Mainframe and Distributed: Uniting an IT House Divided
The current state of the mainframe reminds me of an important time in history before the Civil War, when Abraham Lincoln said:
“A house divided against itself cannot stand. I believe this government cannot endure, permanently, half slave and half free. I do not expect the Union to be dissolved—I do not expect the house to fall—but I do expect it will cease to be divided. It will become all one thing or all the other.”
Why Mainframe and Distributed Can’t Be a House Divided
DevOps calls for the breaking down of silos, for the unification of development and operations, and not just for one system but across all systems, mainframe and distributed. In DevOps, everything functions in unison at the same speed in order to improve the quantity and quality of functionality delivered.
Let this serve as a challenge to IT organizations that are still advocating for the division between mainframe and distributed or allowing that division to persist out of apathy, because a house divided cannot stand. As more applications span platforms, having mainframe and distributed running at different speeds—slow on the mainframe, fast on distributed systems—is only going to damage the customer experience your organization is trying to deliver through digital means.
The challenge, which is an exciting one, is to open the mainframe. Opening the mainframe means implementing the same Agile and DevOps best practices non-mainframe teams are likely already using—iterative development, earlier testing, Continuous Integration/Continuous Delivery and so on.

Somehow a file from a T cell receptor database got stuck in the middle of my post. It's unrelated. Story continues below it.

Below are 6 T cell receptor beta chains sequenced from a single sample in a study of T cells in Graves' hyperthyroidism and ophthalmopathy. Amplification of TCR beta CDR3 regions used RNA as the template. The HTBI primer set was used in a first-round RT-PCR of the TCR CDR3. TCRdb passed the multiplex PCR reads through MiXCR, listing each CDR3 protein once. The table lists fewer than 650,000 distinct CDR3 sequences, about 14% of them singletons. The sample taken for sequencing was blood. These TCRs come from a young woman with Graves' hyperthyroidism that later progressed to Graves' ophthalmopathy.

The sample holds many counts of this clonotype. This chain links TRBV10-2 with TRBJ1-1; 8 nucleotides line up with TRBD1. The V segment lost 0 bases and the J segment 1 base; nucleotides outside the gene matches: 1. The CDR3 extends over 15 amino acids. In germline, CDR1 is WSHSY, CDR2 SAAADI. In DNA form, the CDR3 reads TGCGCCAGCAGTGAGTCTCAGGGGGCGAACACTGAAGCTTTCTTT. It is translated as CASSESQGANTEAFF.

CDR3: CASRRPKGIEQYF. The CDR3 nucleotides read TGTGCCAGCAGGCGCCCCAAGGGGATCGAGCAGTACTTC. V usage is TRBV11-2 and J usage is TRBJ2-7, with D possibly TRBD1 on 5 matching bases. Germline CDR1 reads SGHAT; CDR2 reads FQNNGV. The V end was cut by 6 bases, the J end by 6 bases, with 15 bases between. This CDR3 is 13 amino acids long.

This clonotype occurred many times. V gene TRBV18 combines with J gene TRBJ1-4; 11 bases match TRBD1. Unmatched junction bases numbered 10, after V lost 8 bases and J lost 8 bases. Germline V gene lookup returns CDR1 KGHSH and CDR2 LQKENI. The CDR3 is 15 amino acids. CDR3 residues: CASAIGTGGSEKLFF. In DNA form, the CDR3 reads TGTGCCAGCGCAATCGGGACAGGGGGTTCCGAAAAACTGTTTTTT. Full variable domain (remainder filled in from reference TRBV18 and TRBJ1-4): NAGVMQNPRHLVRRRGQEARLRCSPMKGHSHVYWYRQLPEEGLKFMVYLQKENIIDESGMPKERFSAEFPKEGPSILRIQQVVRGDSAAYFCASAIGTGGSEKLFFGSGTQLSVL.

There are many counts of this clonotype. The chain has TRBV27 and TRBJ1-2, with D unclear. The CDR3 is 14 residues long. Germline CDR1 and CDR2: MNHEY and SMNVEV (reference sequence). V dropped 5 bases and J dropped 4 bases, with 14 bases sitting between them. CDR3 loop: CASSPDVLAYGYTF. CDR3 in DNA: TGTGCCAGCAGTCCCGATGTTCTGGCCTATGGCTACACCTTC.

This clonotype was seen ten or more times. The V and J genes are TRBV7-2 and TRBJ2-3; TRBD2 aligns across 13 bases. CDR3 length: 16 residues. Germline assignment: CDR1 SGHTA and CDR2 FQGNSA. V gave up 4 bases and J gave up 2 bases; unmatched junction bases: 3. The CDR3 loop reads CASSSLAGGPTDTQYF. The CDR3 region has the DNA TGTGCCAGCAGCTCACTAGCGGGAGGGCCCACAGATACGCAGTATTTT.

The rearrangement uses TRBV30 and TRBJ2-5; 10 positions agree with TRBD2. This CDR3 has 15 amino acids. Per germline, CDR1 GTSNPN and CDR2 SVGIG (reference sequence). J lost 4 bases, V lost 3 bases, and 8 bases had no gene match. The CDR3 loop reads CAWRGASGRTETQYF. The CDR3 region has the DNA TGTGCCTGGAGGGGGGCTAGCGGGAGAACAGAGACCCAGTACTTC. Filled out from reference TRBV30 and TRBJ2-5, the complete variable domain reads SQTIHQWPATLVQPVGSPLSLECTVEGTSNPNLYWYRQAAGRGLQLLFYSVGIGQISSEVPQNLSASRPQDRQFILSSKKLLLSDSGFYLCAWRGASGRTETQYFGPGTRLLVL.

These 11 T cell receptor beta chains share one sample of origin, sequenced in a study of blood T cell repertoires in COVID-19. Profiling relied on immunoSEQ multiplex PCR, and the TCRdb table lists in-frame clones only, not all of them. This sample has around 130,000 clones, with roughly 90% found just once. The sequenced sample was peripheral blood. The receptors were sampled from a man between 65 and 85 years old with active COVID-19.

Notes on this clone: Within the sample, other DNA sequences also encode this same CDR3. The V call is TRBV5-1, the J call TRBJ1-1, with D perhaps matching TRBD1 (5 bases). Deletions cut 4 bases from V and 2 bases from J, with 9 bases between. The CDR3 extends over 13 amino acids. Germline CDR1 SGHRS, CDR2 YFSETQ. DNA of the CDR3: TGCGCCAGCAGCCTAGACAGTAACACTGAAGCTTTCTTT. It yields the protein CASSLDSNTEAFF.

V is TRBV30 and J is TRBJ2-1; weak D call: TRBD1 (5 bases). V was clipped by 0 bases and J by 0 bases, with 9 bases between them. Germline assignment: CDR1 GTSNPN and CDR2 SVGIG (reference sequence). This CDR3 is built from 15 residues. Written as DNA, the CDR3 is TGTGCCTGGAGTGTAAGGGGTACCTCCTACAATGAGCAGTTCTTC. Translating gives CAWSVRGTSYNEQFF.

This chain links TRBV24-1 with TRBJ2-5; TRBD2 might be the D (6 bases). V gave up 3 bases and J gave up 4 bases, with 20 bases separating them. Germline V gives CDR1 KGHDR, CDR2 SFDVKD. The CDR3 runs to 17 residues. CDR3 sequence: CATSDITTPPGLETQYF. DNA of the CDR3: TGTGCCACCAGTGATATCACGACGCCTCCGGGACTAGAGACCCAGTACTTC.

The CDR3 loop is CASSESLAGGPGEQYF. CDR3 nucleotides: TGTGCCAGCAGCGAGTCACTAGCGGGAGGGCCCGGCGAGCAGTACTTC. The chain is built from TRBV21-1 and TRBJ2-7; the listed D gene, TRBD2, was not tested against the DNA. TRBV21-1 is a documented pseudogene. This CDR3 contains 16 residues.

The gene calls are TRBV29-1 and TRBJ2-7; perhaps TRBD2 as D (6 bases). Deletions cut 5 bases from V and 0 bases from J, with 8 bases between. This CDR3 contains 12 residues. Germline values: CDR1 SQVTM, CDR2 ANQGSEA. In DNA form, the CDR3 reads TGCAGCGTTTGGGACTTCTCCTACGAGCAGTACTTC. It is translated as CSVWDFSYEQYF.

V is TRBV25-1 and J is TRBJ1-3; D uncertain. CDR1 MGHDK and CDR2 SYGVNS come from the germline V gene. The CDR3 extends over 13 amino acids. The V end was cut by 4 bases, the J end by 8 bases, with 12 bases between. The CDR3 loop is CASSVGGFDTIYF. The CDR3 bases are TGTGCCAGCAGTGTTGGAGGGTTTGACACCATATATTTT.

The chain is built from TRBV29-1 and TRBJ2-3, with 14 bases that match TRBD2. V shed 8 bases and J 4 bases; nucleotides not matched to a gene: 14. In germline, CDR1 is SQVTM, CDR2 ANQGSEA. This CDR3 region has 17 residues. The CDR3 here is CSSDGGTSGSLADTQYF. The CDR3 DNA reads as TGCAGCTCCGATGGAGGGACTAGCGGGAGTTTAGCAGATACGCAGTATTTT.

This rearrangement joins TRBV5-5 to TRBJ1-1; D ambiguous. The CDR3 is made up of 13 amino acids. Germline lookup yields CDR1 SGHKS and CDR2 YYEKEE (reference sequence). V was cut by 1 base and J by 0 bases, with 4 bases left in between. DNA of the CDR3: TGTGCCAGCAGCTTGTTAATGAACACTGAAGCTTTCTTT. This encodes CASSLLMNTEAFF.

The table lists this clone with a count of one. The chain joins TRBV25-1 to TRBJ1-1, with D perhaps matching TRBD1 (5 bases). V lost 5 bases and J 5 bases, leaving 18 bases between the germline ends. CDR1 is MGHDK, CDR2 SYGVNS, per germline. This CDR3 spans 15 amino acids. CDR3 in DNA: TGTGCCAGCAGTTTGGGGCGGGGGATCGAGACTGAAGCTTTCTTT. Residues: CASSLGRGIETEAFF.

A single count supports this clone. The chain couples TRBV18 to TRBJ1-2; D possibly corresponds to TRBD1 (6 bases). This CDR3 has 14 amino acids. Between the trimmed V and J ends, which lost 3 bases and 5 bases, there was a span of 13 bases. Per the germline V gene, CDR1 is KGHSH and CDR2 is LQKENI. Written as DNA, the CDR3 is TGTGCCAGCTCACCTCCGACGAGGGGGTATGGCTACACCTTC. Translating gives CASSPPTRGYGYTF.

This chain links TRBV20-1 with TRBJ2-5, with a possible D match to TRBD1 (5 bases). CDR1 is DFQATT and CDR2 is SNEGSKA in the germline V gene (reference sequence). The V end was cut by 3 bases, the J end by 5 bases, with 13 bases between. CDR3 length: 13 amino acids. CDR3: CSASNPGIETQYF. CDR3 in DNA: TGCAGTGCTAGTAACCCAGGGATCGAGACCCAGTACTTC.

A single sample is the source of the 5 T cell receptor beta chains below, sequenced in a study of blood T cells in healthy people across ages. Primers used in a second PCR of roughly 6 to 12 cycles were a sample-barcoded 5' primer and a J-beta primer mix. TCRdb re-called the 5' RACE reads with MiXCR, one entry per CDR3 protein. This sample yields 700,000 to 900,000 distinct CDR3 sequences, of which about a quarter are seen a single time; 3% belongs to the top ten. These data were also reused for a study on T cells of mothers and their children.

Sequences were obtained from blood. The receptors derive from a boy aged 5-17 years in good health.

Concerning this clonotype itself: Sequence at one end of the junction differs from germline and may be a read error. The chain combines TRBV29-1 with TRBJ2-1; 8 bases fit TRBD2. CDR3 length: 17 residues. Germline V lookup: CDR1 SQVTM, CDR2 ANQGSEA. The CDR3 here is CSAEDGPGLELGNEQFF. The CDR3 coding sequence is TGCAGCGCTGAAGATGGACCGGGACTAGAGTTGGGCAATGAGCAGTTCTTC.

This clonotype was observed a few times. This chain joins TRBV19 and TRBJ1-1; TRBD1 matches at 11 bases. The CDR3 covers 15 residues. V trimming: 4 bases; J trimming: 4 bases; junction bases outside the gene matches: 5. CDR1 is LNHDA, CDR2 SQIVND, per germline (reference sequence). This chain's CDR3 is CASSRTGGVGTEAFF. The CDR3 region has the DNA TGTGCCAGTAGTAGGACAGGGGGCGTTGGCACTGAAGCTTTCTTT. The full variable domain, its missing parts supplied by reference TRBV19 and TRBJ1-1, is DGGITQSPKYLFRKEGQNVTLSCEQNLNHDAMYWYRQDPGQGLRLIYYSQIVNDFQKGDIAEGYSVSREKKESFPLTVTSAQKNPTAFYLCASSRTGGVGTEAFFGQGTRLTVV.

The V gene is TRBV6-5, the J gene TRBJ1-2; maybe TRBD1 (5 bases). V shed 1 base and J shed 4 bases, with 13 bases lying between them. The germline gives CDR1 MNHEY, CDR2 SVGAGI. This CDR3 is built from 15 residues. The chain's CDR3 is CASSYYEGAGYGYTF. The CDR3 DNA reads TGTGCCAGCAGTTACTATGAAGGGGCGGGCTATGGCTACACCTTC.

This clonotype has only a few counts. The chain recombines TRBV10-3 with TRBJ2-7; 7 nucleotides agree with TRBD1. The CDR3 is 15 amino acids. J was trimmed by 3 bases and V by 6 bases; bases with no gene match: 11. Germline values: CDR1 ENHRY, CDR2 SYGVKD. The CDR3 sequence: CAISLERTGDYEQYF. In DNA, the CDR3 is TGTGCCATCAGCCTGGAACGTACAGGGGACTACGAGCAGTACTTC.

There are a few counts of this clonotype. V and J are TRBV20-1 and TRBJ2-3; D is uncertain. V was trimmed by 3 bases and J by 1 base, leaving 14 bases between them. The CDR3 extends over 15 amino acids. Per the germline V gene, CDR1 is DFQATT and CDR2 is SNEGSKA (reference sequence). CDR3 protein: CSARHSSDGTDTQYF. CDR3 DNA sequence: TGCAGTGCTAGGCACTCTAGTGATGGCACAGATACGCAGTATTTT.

Instead of upholding the divide between mainframe and distributed, we need to become one thing, and I’m betting joining the “fast” side of the house will beat being on the “slow” side every time.
Innovating for Mainframe and Distributed DevOps
Mainframe and distributed should be on the same level, but you need a way to get the mainframe there. For a better idea of how to do this, I would read “Ten Steps to True Mainframe Agility,” our eBook that lays out a flexible plan involving many of the tools, processes and performance milestones you need to transform your mainframe.
The bulk of data and processing remains on the mainframe. It is the most efficient platform and the applications are right there with decades of business knowledge built in. What it lacks—not due to the platform but to poor practices and tools—is automation, visibility and integrations.
Rather than opting for the status quo, mainframe applications and tools must fit seamlessly into DevOps. They must adapt and become more open and flexible through REST APIs. Dashboards and management tools must see all of development, not just one side of it, and development must move from Waterfall to Agile, working with one IDE. Read a previous post of mine to get a list of the top 10 cross-platform and mainframe DevOps tools you should be using.
The mainframe “will become one thing or all the other.” The platform and the developers who work on it must adapt. Be on the side of change. Build one strong house for mainframe and distributed instead of fighting to maintain two.
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